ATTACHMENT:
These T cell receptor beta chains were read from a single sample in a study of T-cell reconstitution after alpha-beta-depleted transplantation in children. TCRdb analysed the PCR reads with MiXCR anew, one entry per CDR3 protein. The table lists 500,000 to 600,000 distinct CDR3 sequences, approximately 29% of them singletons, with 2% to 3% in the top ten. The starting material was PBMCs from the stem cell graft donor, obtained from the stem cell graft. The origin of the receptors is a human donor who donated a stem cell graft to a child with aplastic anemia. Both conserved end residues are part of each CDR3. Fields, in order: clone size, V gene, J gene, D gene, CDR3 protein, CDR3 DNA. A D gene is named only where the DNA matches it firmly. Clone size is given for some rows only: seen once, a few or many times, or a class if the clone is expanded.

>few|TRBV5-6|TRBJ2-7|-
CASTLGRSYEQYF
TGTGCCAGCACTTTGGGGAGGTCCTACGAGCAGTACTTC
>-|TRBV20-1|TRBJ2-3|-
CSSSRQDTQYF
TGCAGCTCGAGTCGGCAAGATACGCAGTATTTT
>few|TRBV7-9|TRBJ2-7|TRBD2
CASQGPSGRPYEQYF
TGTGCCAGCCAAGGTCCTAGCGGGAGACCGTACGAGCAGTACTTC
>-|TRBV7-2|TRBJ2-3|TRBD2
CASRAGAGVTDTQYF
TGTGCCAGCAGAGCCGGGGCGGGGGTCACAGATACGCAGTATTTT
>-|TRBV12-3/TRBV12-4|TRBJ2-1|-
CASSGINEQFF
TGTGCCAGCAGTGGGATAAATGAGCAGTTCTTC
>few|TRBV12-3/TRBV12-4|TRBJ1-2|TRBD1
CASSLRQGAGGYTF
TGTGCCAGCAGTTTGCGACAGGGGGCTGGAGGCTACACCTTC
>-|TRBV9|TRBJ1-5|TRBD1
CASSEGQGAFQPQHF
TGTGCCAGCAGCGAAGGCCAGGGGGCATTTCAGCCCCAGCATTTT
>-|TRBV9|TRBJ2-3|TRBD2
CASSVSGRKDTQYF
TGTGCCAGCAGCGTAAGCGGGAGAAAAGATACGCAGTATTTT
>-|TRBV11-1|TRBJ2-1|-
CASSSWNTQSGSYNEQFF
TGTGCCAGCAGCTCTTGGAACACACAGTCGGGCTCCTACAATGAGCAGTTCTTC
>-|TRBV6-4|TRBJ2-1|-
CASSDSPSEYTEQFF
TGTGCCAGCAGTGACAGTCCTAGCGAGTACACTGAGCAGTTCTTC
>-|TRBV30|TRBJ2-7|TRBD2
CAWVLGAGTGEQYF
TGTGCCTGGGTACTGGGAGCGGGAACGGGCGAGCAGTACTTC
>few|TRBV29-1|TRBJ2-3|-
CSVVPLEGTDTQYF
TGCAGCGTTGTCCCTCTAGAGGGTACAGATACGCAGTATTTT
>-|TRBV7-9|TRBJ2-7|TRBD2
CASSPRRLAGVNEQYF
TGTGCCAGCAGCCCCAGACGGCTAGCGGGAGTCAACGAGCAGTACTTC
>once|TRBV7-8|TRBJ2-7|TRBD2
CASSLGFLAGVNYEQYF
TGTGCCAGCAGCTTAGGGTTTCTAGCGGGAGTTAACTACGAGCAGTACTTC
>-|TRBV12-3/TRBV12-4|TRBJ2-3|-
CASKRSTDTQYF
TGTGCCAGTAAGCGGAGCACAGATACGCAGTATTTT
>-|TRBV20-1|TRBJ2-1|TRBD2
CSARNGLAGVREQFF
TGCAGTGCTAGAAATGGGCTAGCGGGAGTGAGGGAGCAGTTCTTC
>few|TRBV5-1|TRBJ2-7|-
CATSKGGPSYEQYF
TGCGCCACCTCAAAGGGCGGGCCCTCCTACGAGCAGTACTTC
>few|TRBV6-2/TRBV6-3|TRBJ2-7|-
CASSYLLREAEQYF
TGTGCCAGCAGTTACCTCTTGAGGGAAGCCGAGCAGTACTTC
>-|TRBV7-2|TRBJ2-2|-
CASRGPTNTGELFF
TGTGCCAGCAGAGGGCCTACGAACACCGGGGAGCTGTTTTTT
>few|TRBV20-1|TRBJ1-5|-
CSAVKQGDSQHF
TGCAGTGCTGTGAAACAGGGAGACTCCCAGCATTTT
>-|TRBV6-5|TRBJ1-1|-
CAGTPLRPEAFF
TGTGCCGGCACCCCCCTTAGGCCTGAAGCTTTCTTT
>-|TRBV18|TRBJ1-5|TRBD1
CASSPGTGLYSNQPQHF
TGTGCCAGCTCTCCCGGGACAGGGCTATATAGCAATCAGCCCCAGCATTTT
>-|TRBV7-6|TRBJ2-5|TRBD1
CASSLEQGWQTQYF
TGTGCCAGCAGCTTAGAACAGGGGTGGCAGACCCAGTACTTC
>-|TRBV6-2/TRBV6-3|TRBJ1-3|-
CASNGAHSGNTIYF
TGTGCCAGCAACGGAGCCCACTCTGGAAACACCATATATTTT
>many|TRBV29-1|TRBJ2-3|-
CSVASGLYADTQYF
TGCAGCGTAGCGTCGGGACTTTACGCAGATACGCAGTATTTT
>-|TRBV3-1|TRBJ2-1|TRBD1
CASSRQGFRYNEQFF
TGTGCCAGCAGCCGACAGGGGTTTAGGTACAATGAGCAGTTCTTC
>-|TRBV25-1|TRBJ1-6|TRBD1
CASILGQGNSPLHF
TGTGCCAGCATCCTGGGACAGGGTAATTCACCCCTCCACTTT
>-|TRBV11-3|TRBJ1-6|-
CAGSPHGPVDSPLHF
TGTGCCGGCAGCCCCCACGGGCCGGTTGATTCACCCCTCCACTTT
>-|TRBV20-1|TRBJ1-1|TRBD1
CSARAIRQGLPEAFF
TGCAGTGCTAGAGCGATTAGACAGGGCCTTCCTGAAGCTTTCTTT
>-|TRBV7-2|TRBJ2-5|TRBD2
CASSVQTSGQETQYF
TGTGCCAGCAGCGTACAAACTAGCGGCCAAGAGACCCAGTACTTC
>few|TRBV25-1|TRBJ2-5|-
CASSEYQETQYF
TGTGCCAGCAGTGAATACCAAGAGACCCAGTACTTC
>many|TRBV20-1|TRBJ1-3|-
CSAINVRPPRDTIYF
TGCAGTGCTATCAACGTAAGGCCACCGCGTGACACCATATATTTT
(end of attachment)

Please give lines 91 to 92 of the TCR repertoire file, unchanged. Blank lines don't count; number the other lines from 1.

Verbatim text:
TGTGCCAGCAGCGTACAAACTAGCGGCCAAGAGACCCAGTACTTC
>few|TRBV25-1|TRBJ2-5|-